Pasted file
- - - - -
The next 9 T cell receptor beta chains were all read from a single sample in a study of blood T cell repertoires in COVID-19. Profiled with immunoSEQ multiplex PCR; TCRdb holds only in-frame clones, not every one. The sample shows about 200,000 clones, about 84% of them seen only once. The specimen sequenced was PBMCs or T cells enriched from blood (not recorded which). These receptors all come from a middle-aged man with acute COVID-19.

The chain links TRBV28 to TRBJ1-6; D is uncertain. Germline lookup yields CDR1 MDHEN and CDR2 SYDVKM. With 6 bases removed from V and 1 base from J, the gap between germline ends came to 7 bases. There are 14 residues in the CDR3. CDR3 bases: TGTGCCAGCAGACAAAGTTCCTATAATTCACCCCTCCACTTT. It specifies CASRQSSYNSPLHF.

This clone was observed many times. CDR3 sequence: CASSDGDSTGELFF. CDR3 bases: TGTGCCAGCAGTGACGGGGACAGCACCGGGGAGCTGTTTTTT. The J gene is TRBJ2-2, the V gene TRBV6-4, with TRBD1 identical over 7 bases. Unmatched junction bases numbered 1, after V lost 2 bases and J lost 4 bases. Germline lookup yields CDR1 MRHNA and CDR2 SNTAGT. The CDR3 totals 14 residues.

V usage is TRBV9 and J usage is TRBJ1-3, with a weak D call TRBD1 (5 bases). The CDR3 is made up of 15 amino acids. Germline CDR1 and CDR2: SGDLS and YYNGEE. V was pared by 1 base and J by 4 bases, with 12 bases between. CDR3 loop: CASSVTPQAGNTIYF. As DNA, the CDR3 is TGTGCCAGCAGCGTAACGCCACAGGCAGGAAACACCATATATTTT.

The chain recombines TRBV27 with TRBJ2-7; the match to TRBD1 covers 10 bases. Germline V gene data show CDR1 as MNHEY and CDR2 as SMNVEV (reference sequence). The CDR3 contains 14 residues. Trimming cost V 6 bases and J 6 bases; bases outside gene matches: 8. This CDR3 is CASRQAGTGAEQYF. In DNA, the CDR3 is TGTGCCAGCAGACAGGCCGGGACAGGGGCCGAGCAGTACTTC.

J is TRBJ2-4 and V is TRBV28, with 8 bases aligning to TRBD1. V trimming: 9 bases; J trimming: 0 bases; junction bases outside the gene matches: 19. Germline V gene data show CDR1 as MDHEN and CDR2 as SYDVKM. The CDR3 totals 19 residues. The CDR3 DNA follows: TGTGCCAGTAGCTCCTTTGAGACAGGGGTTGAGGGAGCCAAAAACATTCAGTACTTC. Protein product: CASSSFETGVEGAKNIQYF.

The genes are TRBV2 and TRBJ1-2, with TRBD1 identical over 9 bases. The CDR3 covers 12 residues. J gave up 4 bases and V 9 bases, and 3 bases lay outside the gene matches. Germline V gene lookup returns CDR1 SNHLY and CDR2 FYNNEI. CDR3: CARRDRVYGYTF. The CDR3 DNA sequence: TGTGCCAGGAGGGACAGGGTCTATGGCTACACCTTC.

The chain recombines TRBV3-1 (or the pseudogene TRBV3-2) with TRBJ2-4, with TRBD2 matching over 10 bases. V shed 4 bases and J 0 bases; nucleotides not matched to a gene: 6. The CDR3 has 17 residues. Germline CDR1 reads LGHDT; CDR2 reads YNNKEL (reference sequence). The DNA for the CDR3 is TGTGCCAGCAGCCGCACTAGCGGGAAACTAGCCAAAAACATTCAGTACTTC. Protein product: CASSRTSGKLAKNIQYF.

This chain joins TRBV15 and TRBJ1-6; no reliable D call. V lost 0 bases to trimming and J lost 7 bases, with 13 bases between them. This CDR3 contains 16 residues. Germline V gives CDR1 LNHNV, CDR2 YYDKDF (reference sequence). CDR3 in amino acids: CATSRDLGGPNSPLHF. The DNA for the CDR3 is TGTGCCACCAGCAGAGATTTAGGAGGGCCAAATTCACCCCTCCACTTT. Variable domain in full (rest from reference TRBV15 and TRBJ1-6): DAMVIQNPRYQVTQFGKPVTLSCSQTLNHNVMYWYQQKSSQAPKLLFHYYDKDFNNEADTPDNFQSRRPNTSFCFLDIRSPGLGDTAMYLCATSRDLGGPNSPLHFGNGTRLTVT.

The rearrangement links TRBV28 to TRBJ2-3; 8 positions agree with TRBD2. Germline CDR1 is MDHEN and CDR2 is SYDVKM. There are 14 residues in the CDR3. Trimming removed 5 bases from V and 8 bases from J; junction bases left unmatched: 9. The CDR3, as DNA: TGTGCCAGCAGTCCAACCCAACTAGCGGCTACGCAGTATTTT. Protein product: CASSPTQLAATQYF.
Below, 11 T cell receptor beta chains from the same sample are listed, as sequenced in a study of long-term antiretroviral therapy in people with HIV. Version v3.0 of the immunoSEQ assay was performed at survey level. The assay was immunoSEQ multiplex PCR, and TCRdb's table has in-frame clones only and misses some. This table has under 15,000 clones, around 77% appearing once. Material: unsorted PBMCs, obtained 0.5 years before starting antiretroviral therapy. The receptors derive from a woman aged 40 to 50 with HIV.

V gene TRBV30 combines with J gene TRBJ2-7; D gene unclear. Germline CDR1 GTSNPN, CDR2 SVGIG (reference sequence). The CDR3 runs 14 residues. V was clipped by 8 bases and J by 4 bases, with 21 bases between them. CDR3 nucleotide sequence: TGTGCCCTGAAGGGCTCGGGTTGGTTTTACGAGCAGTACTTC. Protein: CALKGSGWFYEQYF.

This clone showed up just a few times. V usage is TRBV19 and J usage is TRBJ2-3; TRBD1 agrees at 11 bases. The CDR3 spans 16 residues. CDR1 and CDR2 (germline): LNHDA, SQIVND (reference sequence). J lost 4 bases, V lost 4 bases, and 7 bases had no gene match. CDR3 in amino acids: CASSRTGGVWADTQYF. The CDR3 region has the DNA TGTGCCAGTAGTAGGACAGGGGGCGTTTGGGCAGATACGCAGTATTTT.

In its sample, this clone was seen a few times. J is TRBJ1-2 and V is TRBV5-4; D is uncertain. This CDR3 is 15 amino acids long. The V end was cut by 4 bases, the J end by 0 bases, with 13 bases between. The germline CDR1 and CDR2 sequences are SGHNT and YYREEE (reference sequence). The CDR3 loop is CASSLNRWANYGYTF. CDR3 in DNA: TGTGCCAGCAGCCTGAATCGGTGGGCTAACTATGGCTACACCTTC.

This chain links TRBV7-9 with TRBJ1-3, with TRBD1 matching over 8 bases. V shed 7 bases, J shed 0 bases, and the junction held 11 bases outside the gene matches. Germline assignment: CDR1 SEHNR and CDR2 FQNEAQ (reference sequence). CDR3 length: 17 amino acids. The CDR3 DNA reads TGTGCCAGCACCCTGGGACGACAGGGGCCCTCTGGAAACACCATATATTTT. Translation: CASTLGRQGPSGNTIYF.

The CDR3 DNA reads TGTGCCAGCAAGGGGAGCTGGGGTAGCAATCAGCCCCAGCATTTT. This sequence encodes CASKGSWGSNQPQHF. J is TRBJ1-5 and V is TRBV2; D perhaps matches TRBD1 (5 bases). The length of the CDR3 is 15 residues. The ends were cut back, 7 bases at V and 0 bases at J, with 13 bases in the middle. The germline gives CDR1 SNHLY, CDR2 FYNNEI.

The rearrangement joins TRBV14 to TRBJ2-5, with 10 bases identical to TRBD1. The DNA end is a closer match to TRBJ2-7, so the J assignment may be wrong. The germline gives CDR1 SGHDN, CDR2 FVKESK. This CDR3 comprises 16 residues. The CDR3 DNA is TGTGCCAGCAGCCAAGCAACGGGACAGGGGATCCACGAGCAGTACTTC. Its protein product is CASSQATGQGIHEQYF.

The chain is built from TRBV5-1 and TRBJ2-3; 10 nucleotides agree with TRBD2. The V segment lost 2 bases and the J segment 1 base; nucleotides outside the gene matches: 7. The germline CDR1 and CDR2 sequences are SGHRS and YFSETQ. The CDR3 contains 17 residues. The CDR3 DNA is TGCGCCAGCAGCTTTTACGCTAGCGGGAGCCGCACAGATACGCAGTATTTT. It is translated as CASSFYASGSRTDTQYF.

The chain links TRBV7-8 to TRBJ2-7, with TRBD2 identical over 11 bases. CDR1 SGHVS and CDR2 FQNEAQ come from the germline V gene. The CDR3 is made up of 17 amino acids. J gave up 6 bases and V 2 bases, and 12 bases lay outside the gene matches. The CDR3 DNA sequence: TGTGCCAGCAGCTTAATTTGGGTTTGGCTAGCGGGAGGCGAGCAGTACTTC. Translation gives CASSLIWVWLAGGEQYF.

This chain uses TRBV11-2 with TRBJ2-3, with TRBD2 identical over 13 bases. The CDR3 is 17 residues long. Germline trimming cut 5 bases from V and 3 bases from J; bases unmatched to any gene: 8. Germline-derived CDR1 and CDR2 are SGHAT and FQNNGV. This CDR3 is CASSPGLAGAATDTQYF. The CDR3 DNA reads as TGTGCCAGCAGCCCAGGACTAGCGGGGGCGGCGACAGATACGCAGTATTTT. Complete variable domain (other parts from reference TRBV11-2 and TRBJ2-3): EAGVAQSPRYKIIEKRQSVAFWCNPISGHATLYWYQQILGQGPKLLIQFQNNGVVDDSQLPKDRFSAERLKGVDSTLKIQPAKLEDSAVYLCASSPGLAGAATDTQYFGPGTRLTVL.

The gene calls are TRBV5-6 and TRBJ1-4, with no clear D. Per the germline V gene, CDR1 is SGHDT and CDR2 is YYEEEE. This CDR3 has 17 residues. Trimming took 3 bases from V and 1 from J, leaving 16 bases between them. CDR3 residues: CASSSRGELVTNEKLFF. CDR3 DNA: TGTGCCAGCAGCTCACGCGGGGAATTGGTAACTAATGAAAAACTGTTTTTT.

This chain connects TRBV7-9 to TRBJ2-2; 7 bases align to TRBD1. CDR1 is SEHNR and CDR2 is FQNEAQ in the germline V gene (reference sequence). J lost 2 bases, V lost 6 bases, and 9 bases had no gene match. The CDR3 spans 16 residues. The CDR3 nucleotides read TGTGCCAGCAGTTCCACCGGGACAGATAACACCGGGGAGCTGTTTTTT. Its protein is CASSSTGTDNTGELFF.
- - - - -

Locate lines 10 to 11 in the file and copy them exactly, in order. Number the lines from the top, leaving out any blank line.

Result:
The rearrangement links TRBV28 to TRBJ2-3; 8 positions agree with TRBD2. Germline CDR1 is MDHEN and CDR2 is SYDVKM. There are 14 residues in the CDR3. Trimming removed 5 bases from V and 8 bases from J; junction bases left unmatched: 9. The CDR3, as DNA: TGTGCCAGCAGTCCAACCCAACTAGCGGCTACGCAGTATTTT. Protein product: CASSPTQLAATQYF.
Below, 11 T cell receptor beta chains from the same sample are listed, as sequenced in a study of long-term antiretroviral therapy in people with HIV. Version v3.0 of the immunoSEQ assay was performed at survey level. The assay was immunoSEQ multiplex PCR, and TCRdb's table has in-frame clones only and misses some. This table has under 15,000 clones, around 77% appearing once. Material: unsorted PBMCs, obtained 0.5 years before starting antiretroviral therapy. The receptors derive from a woman aged 40 to 50 with HIV.